Trading Partner Portal: Rwanda
Rwanda is a small country in central Africa which has been working toward rebuilding its economy after its government-sponsored genocide in the 1990’s. The majority of the population is engaged in subsistence agriculture and mineral processing, with top exports being minerals, coffee, and tea. Rwanda has a population of 12.95 million and a GDP of $10.3 billion as of 2020. (CIA Factbook, BBC Country Profile, World Bank)
Rwanda and the United States belong to a number of the same international organizations, including the United Nations, International Monetary Fund, World Bank, World Trade Organization, and World Intellectual Property Organization. Rwanda is also a member of a number of regional organizations, including the African Union, East African Community (EAC), and the Common Market for Eastern and Southern Africa (COMESA).
U.S. – Rwanda Trade Relations
Two-way trade in goods between the United States and Rwanda was approximately $81 million in 2021. The United States exported $50 million to Rwanda. Exports consisted of $22 million in chemicals, $9 million in computer and electronic products, $8 million in transportation equipment, and $5 million in processed foods. Imports from Rwanda were $31 million, with the top categories being agricultural products, minerals and ores, primary metals, and wood products. (US Department of Commerce). FDI from the U.S. into Rwanda totaled $11 million in 2020 (Bureau of Economic Analysis).
Rwanda – California Trade Relations
In 2021, California was one of the top state exporters to Rwanda, with $4 million. Top export categories included computer and electronic products ($2 million), transportation equipment ($1 million). This was followed by chemicals, electrical equipment, and miscellaneous manufactured goods. California imported $7 million worth of goods from Rwanda in 2021 with agricultural products making up the entire total. (US Department of Commerce)
United States-Rwanda Bilateral Investment Treaty
The U.S.-Rwanda Bilateral Investment Treaty (BIT) was signed in December 2011 and came into force January 2012. It was the first BIT that the U.S. signed with a country in Africa in almost 10 years. During the ceremony, former USTR Ambassador Kirk remarked:
“I am proud to participate in the ratification of this treaty with our Rwandan partners today because U.S. investment in Rwanda and elsewhere supports the U.S. economy and jobs here at home. This treaty will strengthen our two countries’ economic ties and enhance the confidence of U.S. investors in Rwanda, as well as Rwandan investors in the United States. It will also help to promote the new investment that is critical to Rwanda’s economic development. We see Rwanda as a leader in seeking to transform its economy through open trade and investment. We hope that the U.S.-Rwanda bilateral investment treaty will serve as a model for future agreements with other African countries.”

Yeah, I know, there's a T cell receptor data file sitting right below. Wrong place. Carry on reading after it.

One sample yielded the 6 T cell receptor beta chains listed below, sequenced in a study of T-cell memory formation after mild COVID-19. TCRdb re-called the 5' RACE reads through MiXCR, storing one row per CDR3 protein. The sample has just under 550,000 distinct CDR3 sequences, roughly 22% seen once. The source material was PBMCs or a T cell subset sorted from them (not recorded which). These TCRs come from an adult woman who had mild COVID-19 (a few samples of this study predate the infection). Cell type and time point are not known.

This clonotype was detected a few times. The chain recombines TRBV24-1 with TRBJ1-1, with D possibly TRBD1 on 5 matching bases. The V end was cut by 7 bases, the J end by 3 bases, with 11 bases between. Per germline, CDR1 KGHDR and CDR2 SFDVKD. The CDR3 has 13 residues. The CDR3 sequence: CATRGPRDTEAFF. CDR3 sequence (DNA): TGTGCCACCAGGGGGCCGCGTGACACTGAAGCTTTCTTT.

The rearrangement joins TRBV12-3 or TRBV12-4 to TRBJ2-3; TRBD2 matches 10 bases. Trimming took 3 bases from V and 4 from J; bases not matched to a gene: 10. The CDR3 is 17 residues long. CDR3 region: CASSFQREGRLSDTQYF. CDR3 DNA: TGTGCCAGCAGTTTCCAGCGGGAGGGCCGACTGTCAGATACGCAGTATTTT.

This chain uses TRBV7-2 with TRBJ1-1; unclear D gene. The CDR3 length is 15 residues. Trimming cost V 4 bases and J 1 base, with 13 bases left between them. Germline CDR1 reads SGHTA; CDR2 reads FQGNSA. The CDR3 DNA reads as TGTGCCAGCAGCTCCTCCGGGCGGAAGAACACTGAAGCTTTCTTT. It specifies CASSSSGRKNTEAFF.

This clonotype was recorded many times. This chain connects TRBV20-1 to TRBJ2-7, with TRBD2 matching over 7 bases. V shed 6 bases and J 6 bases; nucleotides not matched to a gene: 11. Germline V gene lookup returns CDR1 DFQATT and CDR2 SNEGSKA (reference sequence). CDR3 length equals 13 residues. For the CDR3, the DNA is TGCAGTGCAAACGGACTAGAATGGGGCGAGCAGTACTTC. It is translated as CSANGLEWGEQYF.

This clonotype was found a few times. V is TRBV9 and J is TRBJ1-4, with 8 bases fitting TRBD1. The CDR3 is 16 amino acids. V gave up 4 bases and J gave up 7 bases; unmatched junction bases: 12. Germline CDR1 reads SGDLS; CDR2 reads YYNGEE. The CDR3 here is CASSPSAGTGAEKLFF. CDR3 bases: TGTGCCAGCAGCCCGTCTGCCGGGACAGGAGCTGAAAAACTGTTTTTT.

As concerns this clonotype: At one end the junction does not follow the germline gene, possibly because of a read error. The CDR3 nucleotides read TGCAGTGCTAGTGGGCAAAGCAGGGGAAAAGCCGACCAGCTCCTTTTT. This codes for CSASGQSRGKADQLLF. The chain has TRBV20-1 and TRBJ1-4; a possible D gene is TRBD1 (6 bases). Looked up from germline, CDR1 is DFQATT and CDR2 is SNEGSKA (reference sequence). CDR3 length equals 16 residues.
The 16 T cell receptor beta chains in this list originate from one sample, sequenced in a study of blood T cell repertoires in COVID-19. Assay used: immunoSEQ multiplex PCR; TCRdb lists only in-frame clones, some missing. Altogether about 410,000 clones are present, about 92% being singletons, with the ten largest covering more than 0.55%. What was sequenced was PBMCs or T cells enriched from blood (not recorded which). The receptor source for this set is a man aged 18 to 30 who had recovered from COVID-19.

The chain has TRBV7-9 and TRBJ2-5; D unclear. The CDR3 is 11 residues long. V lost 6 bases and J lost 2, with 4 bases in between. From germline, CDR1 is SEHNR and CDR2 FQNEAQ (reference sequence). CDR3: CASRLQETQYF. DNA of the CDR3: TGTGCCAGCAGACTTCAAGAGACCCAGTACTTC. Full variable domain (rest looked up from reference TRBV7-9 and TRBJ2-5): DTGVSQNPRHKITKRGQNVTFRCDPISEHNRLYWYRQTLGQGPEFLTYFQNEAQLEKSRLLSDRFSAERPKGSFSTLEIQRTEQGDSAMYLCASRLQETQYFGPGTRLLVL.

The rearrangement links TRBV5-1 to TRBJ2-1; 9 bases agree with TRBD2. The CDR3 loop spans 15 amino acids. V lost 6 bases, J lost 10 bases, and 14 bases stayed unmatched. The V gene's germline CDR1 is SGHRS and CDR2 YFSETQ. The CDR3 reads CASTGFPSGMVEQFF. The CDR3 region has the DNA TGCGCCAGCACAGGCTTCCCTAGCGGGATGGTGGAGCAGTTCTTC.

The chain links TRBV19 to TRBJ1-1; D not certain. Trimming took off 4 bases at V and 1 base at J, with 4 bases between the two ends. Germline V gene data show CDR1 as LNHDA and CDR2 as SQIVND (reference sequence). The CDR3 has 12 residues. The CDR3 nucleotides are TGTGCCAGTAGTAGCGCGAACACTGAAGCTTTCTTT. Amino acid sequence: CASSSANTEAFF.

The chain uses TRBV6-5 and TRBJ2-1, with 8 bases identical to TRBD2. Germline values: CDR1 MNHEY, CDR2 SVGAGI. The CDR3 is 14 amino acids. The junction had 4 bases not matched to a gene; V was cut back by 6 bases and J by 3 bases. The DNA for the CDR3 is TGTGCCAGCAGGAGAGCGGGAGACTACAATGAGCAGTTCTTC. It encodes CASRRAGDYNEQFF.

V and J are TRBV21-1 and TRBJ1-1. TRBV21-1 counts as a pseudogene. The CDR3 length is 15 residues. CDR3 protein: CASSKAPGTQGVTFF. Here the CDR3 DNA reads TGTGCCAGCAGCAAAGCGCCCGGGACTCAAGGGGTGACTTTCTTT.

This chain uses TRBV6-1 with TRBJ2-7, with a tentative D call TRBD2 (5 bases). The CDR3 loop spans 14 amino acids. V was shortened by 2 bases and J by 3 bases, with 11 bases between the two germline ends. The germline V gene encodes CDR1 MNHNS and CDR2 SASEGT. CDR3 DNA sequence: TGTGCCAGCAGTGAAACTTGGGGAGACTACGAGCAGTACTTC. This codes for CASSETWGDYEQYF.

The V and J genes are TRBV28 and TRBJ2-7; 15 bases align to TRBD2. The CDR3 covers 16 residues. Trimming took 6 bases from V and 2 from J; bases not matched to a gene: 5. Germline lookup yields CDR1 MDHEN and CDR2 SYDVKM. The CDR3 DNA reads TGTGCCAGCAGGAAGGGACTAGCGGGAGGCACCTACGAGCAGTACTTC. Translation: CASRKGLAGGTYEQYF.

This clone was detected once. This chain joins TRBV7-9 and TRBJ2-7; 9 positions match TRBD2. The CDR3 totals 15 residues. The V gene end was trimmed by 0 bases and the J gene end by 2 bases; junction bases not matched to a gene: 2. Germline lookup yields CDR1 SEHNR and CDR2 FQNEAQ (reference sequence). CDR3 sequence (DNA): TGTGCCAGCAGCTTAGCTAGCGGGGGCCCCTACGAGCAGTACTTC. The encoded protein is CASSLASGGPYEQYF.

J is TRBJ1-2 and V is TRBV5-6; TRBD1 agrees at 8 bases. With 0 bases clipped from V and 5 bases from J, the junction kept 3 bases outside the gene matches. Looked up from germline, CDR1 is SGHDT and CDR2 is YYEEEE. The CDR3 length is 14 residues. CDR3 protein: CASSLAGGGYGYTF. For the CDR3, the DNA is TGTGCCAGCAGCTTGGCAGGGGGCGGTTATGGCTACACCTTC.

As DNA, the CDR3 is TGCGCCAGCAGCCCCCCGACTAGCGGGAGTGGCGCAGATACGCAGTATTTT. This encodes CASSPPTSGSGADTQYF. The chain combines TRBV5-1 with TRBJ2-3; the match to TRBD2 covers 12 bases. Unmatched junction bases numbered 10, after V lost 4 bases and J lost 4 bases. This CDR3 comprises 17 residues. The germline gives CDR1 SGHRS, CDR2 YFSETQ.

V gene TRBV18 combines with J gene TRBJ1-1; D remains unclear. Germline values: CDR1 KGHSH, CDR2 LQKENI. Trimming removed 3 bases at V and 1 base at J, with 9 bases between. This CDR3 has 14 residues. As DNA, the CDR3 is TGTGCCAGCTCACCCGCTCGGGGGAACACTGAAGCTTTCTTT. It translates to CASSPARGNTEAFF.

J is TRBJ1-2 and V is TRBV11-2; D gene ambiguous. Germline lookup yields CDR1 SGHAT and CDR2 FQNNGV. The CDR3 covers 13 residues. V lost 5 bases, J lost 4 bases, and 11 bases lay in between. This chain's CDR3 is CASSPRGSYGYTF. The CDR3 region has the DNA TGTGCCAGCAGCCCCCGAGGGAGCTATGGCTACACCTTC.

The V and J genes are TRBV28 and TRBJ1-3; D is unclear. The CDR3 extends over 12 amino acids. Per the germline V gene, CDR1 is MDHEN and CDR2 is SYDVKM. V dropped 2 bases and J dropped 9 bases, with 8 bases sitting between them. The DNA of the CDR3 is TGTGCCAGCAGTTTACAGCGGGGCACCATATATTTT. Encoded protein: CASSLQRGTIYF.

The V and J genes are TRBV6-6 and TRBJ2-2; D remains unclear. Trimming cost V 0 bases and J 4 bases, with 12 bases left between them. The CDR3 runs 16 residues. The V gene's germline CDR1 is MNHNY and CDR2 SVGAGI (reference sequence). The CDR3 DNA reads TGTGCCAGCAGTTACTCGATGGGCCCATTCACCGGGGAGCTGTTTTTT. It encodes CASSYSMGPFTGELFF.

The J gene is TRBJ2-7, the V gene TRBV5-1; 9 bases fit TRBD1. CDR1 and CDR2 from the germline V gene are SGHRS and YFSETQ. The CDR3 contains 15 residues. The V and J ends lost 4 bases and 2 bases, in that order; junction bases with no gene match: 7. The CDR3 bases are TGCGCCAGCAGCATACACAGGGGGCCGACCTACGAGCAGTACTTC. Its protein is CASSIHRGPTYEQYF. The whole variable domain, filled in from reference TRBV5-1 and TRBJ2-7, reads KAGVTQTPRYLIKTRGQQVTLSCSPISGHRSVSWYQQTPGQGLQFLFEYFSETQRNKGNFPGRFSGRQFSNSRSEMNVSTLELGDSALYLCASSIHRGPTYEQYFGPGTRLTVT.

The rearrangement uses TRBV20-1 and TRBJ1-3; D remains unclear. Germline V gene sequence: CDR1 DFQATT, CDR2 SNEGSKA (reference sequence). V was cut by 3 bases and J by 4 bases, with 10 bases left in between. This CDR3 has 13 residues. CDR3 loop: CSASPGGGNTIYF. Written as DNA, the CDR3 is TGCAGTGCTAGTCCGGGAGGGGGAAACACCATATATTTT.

The bilateral investment treaty resulted from consultations under the 2006 United States-Rwanda Trade and Investment Framework Agreement (TIFA).
|U.S. Strategy Toward Sub-Saharan Africa
White House, August 2022
FACT SHEETVital Partners, Shared Priorities: The Biden Administration’s Sub-Saharan Africa Strategy
U.S. Department of State, August 8, 2022
U.S. Food Security Assistance to Sub-Saharan Africa
Statement by President Biden on the U.S.-Africa Leaders Summit
African Growth & Opportunity Act (AGOA)
The African Growth and Opportunity Act (AGOA), extended to 2025, initially was enacted in 2000, eliminating duties on imports from African nations into the United States if those nations made significant efforts to open their economies.
Since its inception, AGOA has helped increase U.S. two-way trade with sub-Saharan Africa. In 2015, U.S. exports with the AGOA nations totaled $17.5 billion, nearly triple the amount in 2002.
In 2015, Congress approved legislation to extend AGOA until 2025, granting the longest extension in its history.
Following its extension, President Obama remarked, “Now that it’s been renewed, AGOA will be central to our efforts to boost the trade and investment that supports hundreds of thousands of jobs both in Africa and the United States, creating opportunities for all of us. And I’m especially pleased that AGOA will continue to encourage good governance and labor and human rights.”
President Signs CalChamber-Supported Trade Bills
June 30, 2013
For more information, please see:
U.S. Department of State – AGOA
The signing of the Cooperation Agreement between the United States and the East African Community (EAC) – a regional bloc comprised of Kenya, Uganda, Tanzania, Rwanda and Burundi – is a major relationship milestone.
The agreement centers on building trade capacity in the EAC nations on three issues of importance to the private sector:
- Trade Facilitation
- Sanitary and Phytosanitary (SPS) Measures
- Technical Barriers to Trade (TBT)
The agreement shows that the United States and EAC nations are on the same page in terms of the path forward to building local economic growth and further encouraging foreign direct investment in the region. The work tackled after the signing of this agreement will benefit all businesses in the EAC – both local and foreign.
U.S. Chamber of Commerce, February 26, 2015
April 14, 2005 – President of Rwanda Speaks at CalChamber Luncheon
The President of Rwanda, His Excellency Paul Kagame, highlighted economic opportunities and development in hiscountry in remarks at the California Chamber of Commerce International Luncheon Forum on April 14, 2005
- Alert – President of Rwanda Speaks at CalChamber Luncheon
- CalChamber Trade Issues – Africa and the SACU Free Trade Agreement